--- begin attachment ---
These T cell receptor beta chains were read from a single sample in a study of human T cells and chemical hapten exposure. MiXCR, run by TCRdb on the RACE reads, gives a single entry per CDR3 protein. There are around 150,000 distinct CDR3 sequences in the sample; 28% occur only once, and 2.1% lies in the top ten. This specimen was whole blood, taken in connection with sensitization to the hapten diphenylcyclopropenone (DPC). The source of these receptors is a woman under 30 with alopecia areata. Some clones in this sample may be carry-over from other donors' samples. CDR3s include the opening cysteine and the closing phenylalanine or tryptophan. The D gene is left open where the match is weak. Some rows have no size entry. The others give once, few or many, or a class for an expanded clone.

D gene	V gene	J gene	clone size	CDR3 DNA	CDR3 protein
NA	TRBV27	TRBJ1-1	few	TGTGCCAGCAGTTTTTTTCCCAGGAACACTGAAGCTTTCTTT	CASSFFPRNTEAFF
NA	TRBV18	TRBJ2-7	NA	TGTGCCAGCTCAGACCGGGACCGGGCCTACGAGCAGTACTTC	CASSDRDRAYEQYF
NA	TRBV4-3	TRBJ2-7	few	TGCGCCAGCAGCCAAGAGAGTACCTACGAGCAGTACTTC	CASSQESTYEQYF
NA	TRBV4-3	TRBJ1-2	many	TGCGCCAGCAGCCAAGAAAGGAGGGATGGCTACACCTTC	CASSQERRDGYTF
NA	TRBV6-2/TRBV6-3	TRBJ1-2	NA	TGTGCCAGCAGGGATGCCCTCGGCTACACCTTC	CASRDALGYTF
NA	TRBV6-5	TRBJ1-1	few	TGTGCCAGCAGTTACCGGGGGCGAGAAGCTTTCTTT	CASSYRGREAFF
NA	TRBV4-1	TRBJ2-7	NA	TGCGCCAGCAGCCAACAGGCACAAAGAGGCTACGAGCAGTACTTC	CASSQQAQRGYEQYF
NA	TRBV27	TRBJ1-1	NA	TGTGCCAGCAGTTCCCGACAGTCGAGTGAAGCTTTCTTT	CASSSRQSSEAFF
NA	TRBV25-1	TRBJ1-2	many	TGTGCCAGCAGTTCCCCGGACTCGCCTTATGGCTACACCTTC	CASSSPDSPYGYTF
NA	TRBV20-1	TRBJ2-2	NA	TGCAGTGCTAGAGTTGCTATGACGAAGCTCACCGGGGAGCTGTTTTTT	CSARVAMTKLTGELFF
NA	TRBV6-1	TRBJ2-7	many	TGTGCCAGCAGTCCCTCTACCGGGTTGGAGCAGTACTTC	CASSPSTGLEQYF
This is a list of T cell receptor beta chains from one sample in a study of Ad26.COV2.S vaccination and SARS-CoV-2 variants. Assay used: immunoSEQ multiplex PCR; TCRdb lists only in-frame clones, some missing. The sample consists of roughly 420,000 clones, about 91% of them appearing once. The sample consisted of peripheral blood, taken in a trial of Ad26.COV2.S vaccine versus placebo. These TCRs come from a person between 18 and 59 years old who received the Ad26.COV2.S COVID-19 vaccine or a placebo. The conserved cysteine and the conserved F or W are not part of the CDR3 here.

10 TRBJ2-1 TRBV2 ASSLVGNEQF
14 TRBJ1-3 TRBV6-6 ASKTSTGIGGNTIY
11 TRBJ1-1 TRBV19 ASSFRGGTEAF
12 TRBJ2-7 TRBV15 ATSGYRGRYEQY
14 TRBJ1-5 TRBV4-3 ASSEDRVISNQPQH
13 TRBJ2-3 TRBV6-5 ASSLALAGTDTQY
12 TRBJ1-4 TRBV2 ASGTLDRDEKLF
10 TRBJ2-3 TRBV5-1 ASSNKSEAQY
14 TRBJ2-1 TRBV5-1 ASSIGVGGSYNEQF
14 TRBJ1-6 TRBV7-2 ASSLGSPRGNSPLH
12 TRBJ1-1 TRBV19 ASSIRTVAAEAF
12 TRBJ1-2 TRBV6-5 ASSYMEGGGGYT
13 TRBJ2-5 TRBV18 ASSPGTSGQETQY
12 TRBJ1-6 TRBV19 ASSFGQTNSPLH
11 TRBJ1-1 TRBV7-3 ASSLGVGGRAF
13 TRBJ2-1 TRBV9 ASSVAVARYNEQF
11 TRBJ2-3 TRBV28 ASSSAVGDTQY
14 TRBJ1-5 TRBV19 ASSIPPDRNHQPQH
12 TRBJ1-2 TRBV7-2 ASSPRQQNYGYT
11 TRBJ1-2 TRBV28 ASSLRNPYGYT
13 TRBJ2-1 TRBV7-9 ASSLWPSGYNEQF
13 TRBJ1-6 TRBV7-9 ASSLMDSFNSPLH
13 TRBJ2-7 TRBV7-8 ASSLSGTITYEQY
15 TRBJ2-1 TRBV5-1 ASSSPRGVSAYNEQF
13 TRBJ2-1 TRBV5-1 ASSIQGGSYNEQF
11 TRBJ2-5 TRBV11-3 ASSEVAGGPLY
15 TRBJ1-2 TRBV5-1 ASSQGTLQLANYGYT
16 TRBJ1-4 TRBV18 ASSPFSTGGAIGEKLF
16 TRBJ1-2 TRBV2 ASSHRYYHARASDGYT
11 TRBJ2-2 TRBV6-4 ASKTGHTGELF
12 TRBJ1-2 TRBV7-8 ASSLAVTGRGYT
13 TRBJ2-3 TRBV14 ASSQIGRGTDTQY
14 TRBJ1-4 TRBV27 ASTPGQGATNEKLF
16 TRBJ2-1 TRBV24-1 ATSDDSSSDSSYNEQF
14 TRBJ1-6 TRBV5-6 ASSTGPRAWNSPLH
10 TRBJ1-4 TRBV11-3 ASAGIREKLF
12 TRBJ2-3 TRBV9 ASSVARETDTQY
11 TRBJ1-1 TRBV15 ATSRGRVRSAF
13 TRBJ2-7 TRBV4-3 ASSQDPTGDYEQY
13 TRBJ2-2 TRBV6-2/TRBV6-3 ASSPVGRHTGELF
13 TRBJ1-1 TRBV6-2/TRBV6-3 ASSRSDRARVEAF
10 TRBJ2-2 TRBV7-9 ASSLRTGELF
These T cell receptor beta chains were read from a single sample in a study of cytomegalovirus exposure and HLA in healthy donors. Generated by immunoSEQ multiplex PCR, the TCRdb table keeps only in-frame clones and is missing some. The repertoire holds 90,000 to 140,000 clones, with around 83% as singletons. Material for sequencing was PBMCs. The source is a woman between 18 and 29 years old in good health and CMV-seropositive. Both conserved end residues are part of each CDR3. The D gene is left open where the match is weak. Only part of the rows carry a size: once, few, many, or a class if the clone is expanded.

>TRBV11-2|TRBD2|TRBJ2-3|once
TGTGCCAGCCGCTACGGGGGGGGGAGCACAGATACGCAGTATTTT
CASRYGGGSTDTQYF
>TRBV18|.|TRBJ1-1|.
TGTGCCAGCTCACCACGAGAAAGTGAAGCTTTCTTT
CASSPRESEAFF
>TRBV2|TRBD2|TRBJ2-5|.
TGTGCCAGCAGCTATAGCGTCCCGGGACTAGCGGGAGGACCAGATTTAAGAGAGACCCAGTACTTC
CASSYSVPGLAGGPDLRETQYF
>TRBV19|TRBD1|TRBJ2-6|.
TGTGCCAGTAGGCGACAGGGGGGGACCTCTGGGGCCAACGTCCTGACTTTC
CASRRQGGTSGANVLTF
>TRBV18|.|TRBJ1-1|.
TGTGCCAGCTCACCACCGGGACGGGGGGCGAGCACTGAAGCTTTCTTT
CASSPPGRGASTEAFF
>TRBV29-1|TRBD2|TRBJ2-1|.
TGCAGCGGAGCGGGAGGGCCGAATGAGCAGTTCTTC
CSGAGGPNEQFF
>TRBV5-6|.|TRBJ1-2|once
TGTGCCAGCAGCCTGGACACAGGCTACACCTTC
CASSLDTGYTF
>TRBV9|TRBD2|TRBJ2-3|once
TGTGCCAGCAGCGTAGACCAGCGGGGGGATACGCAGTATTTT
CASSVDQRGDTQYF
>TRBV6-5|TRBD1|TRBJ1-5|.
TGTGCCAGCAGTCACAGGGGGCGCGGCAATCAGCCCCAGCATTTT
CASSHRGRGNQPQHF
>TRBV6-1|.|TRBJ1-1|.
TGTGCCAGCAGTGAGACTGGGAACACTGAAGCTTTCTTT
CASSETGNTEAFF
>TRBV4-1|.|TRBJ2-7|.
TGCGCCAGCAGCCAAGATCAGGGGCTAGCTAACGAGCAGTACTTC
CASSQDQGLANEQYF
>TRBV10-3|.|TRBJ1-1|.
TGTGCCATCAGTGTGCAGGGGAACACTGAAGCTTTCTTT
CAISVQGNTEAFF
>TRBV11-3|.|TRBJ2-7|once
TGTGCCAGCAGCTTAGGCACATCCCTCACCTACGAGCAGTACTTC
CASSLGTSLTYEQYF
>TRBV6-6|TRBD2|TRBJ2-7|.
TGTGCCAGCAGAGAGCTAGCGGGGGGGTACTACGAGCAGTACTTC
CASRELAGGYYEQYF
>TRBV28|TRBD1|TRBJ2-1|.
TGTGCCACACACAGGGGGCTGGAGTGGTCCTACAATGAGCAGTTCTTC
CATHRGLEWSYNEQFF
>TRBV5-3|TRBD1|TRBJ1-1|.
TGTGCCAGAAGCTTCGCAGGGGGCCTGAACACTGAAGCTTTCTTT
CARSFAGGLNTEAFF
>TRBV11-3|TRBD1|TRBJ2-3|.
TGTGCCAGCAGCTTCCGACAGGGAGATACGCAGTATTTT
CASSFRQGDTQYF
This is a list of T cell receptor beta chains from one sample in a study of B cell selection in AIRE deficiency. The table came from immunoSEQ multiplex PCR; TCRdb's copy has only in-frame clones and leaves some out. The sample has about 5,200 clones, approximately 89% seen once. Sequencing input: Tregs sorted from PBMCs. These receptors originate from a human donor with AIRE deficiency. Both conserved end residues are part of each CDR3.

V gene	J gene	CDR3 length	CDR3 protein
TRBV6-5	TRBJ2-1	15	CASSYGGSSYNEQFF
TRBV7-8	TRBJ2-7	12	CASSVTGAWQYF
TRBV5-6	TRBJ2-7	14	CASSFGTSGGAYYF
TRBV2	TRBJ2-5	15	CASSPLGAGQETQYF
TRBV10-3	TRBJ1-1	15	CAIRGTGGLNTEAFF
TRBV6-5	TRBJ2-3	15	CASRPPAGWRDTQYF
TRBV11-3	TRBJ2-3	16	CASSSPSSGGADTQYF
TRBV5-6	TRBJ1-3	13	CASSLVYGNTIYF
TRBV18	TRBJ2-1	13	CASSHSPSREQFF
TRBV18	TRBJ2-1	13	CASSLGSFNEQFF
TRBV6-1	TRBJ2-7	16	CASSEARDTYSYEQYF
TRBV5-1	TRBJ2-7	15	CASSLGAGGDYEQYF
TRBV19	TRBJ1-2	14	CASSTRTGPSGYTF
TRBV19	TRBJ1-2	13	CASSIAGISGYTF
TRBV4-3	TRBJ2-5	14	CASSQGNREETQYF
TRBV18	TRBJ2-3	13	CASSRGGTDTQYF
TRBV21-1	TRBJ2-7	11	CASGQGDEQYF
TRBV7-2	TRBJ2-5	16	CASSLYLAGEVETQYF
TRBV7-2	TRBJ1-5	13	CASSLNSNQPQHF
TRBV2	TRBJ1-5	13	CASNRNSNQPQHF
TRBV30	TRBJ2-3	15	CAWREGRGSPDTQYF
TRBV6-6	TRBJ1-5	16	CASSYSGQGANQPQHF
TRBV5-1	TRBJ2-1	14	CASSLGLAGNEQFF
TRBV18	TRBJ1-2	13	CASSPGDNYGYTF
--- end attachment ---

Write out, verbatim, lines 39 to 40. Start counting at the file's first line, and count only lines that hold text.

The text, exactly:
13 TRBJ2-1 TRBV5-1 ASSIQGGSYNEQF
11 TRBJ2-5 TRBV11-3 ASSEVAGGPLY